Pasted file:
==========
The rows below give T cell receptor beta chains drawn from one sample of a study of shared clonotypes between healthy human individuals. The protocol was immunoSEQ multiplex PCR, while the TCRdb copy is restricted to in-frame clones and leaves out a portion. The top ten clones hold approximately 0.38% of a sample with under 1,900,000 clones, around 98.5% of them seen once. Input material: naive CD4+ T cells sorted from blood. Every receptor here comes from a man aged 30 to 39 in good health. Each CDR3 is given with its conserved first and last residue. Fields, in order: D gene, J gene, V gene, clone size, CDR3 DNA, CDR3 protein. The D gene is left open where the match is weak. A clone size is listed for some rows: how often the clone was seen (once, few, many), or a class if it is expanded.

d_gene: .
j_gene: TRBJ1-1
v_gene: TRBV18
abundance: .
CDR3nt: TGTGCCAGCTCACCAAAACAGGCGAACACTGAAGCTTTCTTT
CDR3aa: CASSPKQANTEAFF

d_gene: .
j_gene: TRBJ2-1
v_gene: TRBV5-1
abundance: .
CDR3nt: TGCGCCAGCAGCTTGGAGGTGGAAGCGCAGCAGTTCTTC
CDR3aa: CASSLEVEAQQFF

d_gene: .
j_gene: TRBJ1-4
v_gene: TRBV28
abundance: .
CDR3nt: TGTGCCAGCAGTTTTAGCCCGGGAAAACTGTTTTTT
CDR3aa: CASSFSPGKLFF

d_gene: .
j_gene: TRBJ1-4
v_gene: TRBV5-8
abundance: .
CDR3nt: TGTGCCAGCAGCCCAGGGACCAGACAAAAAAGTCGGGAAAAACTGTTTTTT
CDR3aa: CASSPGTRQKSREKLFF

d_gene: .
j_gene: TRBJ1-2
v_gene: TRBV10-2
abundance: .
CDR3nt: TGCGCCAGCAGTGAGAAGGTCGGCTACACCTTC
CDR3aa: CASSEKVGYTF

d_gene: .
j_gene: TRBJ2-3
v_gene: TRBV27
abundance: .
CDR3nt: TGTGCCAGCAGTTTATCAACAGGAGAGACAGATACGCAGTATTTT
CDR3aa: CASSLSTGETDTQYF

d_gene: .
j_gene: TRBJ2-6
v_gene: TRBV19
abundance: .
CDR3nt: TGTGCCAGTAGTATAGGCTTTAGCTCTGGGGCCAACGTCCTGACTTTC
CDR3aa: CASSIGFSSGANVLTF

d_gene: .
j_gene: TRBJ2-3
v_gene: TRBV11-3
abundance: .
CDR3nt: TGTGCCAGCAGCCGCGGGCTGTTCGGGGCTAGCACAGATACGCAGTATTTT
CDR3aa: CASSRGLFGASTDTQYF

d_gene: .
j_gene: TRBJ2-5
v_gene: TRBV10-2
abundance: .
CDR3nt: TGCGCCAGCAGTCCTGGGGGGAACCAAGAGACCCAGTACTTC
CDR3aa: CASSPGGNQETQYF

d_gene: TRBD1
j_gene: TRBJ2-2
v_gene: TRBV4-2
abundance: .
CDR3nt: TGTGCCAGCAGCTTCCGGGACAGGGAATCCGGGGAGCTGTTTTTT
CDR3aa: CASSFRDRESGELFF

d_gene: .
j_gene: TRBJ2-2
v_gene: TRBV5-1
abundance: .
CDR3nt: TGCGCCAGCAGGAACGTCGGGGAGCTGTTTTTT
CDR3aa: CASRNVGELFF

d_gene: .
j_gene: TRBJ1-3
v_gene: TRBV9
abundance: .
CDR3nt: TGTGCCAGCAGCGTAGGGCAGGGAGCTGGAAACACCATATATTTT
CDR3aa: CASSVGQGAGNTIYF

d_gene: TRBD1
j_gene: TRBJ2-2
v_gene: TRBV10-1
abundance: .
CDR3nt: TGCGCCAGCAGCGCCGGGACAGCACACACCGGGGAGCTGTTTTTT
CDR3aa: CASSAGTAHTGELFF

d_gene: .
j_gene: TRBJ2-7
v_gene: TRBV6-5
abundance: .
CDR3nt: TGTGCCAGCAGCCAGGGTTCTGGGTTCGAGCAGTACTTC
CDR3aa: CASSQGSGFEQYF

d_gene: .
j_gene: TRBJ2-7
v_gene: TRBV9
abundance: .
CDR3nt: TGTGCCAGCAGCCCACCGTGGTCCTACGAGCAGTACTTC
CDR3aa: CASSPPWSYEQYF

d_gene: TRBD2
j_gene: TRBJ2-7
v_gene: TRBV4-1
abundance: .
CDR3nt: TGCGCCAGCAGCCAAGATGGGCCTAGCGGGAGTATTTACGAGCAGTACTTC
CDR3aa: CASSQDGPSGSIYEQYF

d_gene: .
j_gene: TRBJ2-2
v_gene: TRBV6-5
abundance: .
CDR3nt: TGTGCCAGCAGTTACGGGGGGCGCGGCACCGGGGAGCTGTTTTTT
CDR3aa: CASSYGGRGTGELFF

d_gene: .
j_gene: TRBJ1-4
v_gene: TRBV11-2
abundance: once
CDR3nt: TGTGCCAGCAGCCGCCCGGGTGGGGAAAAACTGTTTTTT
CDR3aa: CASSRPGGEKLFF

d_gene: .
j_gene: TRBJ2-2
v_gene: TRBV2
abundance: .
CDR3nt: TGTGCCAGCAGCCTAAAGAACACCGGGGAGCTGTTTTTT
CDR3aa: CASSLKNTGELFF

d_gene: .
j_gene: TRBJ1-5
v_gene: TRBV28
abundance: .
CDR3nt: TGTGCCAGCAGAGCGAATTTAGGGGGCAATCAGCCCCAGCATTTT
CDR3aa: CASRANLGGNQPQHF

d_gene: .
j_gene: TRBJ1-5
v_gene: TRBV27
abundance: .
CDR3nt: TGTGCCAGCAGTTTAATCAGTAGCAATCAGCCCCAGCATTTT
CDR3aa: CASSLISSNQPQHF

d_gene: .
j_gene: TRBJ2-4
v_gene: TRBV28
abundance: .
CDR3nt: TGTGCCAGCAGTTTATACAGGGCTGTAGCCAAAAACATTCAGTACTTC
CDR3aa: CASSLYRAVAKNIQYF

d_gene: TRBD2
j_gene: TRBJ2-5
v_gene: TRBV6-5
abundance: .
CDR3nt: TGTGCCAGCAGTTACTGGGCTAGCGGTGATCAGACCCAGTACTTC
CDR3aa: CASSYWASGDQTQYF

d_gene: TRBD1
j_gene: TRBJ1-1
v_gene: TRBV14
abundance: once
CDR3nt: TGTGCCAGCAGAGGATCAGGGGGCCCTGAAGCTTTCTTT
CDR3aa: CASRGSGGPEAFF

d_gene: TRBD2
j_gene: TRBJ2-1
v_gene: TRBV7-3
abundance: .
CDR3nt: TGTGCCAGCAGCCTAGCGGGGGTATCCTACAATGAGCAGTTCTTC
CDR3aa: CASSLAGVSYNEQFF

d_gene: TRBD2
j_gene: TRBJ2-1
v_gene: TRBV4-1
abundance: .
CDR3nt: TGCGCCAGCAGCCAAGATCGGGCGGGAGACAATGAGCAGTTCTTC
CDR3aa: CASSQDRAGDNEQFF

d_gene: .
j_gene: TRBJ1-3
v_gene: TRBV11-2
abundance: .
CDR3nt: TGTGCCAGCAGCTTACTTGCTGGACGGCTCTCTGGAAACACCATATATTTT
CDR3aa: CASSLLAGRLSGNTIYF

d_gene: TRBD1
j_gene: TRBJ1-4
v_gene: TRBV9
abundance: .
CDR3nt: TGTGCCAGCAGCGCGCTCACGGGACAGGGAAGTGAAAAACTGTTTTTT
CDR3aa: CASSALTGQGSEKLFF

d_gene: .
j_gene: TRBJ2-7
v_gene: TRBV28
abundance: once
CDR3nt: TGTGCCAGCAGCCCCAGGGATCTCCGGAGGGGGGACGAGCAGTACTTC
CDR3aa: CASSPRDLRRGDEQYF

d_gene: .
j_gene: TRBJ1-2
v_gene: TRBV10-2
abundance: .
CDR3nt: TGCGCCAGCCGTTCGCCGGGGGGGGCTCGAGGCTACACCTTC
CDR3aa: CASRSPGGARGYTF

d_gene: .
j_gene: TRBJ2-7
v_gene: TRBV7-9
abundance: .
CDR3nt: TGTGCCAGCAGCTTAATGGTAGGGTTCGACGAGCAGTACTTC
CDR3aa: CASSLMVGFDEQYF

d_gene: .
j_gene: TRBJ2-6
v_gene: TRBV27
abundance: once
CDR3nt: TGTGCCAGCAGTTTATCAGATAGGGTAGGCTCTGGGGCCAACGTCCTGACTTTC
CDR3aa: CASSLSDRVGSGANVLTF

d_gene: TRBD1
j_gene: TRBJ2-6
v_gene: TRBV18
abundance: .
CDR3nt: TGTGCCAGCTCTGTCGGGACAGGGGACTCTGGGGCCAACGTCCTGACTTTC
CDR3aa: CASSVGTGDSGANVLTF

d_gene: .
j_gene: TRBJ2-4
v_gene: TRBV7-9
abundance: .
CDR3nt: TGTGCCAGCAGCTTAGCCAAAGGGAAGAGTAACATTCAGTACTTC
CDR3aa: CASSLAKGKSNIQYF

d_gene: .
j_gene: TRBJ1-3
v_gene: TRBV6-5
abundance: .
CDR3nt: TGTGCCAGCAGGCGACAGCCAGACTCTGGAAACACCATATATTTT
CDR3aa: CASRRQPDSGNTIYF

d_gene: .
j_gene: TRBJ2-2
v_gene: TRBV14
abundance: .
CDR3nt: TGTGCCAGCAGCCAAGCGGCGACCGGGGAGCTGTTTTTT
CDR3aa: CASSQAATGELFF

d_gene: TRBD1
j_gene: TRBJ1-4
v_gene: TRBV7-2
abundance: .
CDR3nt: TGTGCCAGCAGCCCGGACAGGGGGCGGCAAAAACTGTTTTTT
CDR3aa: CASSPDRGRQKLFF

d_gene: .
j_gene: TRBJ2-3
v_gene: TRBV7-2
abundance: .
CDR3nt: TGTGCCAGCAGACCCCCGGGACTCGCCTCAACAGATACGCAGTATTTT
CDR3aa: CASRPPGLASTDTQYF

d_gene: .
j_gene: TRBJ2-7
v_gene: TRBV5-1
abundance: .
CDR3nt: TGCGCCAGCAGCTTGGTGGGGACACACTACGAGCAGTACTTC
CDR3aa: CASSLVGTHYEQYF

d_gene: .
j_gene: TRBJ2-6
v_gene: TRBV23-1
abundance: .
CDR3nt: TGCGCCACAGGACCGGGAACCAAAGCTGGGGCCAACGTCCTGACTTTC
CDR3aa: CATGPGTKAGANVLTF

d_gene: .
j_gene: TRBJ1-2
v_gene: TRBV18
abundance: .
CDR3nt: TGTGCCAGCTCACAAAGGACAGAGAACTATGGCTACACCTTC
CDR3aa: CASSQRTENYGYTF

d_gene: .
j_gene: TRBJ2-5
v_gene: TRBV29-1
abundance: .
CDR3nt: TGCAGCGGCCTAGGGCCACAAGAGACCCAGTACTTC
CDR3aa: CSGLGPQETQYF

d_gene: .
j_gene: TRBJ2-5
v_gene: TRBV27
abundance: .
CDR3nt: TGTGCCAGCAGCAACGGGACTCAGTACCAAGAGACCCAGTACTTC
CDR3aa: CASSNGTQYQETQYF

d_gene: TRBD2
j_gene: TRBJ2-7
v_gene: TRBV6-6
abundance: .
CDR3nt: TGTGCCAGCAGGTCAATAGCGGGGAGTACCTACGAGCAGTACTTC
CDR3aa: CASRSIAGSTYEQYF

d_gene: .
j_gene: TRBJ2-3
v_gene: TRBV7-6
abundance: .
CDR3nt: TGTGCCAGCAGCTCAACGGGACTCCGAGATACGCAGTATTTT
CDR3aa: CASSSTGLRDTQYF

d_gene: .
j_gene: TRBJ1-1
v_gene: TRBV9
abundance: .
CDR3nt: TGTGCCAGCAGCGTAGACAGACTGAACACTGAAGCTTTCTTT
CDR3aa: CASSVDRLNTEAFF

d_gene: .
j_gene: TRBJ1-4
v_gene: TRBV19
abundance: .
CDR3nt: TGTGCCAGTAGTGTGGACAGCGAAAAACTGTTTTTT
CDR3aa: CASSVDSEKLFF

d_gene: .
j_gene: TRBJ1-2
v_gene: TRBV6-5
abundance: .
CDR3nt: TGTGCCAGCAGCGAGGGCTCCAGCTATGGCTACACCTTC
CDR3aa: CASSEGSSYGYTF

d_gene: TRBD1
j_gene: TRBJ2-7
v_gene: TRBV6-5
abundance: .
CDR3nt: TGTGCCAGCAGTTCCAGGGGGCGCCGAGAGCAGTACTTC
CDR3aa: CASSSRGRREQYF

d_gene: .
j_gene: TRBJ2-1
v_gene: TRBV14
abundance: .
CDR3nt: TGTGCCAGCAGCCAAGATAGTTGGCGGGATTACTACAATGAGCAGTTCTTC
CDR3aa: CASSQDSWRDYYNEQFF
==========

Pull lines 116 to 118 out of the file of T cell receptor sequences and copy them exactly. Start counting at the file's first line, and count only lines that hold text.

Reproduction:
d_gene: .
j_gene: TRBJ1-5
v_gene: TRBV28